How to Balance Daily Profits and High Quality Projects

Val Blaha

Aug 21, 2017

Are you trying to find a balance between paying the bills and following your dreams? Are you spending too much time managing small details, and not enough time working on bigger picture projects? As a business owner, figuring out how to do both the necessary daily work while attending to large-scale projects can be tricky. I’ll share some time management tips that might help you achieve a better balance.

Time management… self employed perspective

My bread and butter is teaching private music lessons. I average 40 students on my weekly roster, and I spend about 20 hours a week in lessons. I spend another 1–5 hours doing billing, scheduling, and lesson preparation, plus about five hours a week commuting.

Apart from the 25–30 hours a week I spend working my “day job”, I also co-own a small ranch, where I work a few hours a month, plus I’m a wife, and the mother of one child, so I have the duties that go along with that. In addition, I volunteer anywhere from 1–16 hours a month at school-related activities. So, all of that leaves little time for my “big picture” project which is my performance career.

In order to reach my big picture goals, I have to find time to sit and write, as well as perform, and also record the music I’ve written. So how do I balance my daily work with my bigger projects?

Compartmentalize!

I schedule my clients in blocks five days a week. On these days, I have a set amount of time that I teach, and I assign students to time slots within my blocks. I sometimes have students that want times that are far outside those times (Like really early in the morning! Do they not know I’m a musician?!). But, sometimes, I just have to say “no” to those students whose schedules just don’t work with mine.

Sort and combine tasks

If I have several students asking for new assignments that I need to research, I set aside time in the morning or evening to work on those.

The same goes for monthly billing. I dedicate an hour or so late in the month to work on billing for all my students. This allows me to get into my “math” brain, focus on the task, and get it done so I can move on to other projects. Obviously, I’ve saved a lot of admin time but using the Fons app to help me bill and schedule all my appointments.

Use any down time

If someone cancels a lesson, I pick up a guitar and practice. Or work on writing. Or do something that helps my bigger picture project. Whatever it is, make use of unexpected blocks of time, even if it’s just 10 or 20 minutes.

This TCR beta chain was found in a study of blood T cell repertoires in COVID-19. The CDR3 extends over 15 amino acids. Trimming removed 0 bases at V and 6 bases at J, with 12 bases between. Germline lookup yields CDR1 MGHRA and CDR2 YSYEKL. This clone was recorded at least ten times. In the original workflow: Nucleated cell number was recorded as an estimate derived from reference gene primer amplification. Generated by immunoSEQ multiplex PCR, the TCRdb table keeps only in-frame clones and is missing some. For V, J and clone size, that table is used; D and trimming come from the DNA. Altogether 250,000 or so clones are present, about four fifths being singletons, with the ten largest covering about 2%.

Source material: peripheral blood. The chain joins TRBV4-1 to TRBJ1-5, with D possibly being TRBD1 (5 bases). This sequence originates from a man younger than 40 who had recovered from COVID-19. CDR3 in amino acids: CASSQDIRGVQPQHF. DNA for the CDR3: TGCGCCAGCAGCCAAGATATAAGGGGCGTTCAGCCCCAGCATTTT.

Weekly goal and daily task lists

I always set some goals for my week. For example, maybe one goal is to book five new shows. Then, I can break the goal down into tasks such as: researching venues, contacting venues, making sure my website is current, planning my schedule, etc.

Once I know what I want to accomplish for the week, I’ll sit down at the end of each day, see what I completed and what still needs work, and write a to-do list for the next day. This way, I have concrete plans and tangible actions waiting for me every morning.

Daily long term project time

I love my mornings at home. If I can stay off social media (except for marketing related to my long term projects!), I can usually carve out at least a couple of hours a day to work on projects. This is greatly aided by some things I’ve already mentioned, like compartmentalizing my schedule, and setting goals. Ideally, when I get up in the morning, I head straight to office to look over my daily task list, and then dive in.

Know yourself

Understanding when and how you work best is important for accomplishing self-driven goals. For me, this means that while mornings are great for getting certain tasks completed (communications, research, practicing, etc.), my creativity is often more easily focused in the early evening.

So, I try to set aside an hour or so during this time a couple of days a week to work on songwriting or arranging. For an introvert who often spends my afternoons working with six or more clients, this has the added benefit of allowing me some quiet “alone” time that is also productive.

One day a month

Lastly, one great way to get a big block of work done on your long-term projects is to schedule a day each month to focus solely on the project. Having a large block of time is helpful… the creative juices can really get going when you don’t have to shift gears after a couple of hours. Designate solid goals and tasks for the day, give each area an approximate time goal, and get to it!

Balancing big projects with daily work can be challenging. Hopefully some of these suggestions will help you find your way to equilibrium, satisfaction and tangible success!

Val Blaha is a music instructor, multi-instrumentalist and singer-songwriter based in McMinnville, Oregon. She performs solo and with her duo Luminous Heart.

Val has been teaching since 2001, and loves helping people follow their dreams of learning to play an instrument.

Discover more about Val at valblaha.com.


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